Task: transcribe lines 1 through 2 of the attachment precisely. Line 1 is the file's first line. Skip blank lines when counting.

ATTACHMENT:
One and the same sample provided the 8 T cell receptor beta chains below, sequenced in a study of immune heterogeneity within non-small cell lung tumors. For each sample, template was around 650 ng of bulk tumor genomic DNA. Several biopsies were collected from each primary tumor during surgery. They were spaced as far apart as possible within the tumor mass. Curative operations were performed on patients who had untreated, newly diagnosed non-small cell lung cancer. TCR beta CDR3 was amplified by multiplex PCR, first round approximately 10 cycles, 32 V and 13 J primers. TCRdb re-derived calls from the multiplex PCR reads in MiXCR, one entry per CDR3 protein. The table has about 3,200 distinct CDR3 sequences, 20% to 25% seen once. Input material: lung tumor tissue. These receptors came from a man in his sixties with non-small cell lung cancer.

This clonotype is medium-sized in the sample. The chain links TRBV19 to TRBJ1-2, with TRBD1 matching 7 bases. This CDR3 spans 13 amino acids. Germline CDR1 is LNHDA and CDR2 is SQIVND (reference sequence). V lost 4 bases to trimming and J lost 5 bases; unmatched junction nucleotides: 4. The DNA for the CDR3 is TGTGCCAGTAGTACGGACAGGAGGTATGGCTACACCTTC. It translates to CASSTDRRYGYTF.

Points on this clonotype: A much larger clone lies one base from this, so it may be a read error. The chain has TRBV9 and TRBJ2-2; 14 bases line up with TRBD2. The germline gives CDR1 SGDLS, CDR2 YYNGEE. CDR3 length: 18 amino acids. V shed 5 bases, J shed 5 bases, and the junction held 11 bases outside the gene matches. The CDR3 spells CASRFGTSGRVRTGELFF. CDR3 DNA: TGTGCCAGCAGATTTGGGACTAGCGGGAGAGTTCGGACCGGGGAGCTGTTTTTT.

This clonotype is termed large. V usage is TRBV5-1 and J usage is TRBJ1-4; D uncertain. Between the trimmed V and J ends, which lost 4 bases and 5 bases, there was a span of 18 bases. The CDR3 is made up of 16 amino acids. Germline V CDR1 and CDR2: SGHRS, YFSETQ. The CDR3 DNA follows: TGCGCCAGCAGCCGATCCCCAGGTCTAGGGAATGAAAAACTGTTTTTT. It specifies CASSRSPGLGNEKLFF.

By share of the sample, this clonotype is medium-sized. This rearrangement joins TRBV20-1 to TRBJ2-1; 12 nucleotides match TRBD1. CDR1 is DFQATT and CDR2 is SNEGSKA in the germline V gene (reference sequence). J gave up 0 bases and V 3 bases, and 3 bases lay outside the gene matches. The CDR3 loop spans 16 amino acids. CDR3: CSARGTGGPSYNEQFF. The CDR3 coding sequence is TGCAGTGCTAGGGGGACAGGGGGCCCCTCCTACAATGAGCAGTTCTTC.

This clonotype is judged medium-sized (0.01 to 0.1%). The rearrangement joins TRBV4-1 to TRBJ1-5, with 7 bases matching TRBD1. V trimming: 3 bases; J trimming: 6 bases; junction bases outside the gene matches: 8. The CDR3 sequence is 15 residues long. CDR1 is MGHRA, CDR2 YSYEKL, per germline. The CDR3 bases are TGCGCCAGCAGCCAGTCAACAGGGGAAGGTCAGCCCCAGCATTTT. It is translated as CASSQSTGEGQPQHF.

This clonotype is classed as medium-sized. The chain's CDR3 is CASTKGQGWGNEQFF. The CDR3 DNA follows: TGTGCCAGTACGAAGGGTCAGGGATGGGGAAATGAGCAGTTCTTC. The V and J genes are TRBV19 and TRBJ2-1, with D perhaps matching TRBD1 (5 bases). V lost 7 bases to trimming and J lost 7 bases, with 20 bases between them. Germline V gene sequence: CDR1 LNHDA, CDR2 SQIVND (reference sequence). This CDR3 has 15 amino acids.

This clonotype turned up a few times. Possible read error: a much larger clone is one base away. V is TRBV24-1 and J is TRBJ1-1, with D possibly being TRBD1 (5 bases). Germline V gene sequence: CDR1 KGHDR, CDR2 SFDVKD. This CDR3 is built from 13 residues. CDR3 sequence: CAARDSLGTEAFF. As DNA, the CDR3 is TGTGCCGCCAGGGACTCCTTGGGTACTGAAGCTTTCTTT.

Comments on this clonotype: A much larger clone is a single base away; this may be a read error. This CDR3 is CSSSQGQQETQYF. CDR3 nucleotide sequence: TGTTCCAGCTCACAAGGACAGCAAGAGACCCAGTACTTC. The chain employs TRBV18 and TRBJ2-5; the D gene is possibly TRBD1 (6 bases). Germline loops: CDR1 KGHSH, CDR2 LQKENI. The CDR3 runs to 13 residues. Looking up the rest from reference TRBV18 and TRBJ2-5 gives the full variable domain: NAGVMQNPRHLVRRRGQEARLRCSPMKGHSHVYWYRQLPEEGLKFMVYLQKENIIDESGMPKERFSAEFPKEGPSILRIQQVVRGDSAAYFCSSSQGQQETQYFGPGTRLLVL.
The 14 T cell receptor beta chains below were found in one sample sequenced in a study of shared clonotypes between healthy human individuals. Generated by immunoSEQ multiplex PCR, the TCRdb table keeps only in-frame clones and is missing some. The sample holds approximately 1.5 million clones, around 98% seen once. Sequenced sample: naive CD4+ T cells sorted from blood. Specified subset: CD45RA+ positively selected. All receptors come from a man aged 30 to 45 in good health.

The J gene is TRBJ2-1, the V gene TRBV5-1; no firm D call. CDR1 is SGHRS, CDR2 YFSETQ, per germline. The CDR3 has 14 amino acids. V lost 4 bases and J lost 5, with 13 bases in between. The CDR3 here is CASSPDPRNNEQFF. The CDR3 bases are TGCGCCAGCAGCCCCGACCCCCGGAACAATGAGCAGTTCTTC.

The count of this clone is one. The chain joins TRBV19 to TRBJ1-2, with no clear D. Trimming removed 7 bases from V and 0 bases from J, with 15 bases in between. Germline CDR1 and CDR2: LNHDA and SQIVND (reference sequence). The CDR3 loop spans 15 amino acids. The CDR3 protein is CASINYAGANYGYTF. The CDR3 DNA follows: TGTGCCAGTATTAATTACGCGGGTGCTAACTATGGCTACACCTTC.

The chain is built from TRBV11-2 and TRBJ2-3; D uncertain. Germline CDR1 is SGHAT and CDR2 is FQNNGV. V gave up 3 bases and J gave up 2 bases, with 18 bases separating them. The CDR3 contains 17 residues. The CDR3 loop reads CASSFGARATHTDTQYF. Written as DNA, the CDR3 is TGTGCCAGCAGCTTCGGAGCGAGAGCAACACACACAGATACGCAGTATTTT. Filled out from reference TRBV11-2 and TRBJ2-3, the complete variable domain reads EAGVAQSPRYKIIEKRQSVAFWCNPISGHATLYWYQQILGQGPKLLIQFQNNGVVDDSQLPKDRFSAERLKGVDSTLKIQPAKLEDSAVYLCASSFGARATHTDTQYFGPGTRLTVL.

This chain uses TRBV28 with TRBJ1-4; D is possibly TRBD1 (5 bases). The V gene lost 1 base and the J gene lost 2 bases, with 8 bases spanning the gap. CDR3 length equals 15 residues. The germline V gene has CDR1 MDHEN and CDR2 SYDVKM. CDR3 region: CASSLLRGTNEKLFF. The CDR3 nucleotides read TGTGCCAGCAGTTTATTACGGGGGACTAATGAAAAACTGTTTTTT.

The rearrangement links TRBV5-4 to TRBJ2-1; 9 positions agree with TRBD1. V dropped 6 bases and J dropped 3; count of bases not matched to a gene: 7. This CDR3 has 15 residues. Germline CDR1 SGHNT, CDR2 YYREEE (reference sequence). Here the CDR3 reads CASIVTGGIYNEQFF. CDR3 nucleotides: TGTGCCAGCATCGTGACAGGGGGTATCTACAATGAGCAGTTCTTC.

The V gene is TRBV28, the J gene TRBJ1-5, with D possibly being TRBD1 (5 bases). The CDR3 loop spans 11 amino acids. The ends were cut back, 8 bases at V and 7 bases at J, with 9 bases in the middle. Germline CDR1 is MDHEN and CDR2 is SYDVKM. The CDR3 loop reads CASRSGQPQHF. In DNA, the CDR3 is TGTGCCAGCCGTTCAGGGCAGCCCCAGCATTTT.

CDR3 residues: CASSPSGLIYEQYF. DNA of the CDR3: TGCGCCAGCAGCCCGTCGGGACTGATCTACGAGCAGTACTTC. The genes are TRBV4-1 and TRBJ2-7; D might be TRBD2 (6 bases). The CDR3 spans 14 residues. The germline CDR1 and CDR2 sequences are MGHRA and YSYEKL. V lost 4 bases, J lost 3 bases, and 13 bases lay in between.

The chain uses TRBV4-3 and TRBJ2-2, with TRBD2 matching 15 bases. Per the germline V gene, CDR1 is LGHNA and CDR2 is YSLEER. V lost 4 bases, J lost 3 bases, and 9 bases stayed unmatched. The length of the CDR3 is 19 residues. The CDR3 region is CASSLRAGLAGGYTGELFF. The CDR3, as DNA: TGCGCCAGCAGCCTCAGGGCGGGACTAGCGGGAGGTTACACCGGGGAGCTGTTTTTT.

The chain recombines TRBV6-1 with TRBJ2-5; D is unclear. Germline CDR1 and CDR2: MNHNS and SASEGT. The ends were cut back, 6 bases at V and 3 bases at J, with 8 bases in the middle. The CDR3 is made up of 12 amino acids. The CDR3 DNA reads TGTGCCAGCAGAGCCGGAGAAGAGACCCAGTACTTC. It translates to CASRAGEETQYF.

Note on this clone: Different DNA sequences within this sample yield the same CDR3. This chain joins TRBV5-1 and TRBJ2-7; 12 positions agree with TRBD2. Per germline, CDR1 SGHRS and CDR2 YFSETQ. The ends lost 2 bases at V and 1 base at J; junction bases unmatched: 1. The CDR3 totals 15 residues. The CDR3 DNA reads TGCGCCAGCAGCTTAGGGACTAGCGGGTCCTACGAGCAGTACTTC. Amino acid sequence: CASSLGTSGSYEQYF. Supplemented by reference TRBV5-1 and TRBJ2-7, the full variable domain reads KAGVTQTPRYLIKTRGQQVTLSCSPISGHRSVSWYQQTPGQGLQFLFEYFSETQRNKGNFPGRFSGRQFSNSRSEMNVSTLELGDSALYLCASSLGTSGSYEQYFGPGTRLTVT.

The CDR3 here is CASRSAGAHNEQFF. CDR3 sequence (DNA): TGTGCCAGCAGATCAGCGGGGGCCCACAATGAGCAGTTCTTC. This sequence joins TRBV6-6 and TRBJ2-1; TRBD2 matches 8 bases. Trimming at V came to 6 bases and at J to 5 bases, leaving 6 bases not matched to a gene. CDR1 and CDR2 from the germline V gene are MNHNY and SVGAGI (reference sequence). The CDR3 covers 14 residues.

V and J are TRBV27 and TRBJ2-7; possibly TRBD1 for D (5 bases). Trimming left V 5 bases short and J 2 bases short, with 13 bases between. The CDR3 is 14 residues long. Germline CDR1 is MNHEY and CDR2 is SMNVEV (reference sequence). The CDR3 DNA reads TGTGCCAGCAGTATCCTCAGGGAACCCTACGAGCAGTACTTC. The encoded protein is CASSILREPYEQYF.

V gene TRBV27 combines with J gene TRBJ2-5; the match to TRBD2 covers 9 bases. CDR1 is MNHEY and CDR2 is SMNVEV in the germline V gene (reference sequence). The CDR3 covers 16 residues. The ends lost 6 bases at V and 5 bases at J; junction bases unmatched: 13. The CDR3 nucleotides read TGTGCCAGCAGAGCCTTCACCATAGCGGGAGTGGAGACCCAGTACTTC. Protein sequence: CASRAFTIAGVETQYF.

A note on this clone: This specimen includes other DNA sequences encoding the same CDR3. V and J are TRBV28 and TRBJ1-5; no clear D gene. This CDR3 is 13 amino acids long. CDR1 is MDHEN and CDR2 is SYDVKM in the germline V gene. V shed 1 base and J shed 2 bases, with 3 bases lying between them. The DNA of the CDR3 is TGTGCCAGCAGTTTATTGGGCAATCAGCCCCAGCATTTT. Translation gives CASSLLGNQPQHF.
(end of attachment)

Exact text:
One and the same sample provided the 8 T cell receptor beta chains below, sequenced in a study of immune heterogeneity within non-small cell lung tumors. For each sample, template was around 650 ng of bulk tumor genomic DNA. Several biopsies were collected from each primary tumor during surgery. They were spaced as far apart as possible within the tumor mass. Curative operations were performed on patients who had untreated, newly diagnosed non-small cell lung cancer. TCR beta CDR3 was amplified by multiplex PCR, first round approximately 10 cycles, 32 V and 13 J primers. TCRdb re-derived calls from the multiplex PCR reads in MiXCR, one entry per CDR3 protein. The table has about 3,200 distinct CDR3 sequences, 20% to 25% seen once. Input material: lung tumor tissue. These receptors came from a man in his sixties with non-small cell lung cancer.

This clonotype is medium-sized in the sample. The chain links TRBV19 to TRBJ1-2, with TRBD1 matching 7 bases. This CDR3 spans 13 amino acids. Germline CDR1 is LNHDA and CDR2 is SQIVND (reference sequence). V lost 4 bases to trimming and J lost 5 bases; unmatched junction nucleotides: 4. The DNA for the CDR3 is TGTGCCAGTAGTACGGACAGGAGGTATGGCTACACCTTC. It translates to CASSTDRRYGYTF.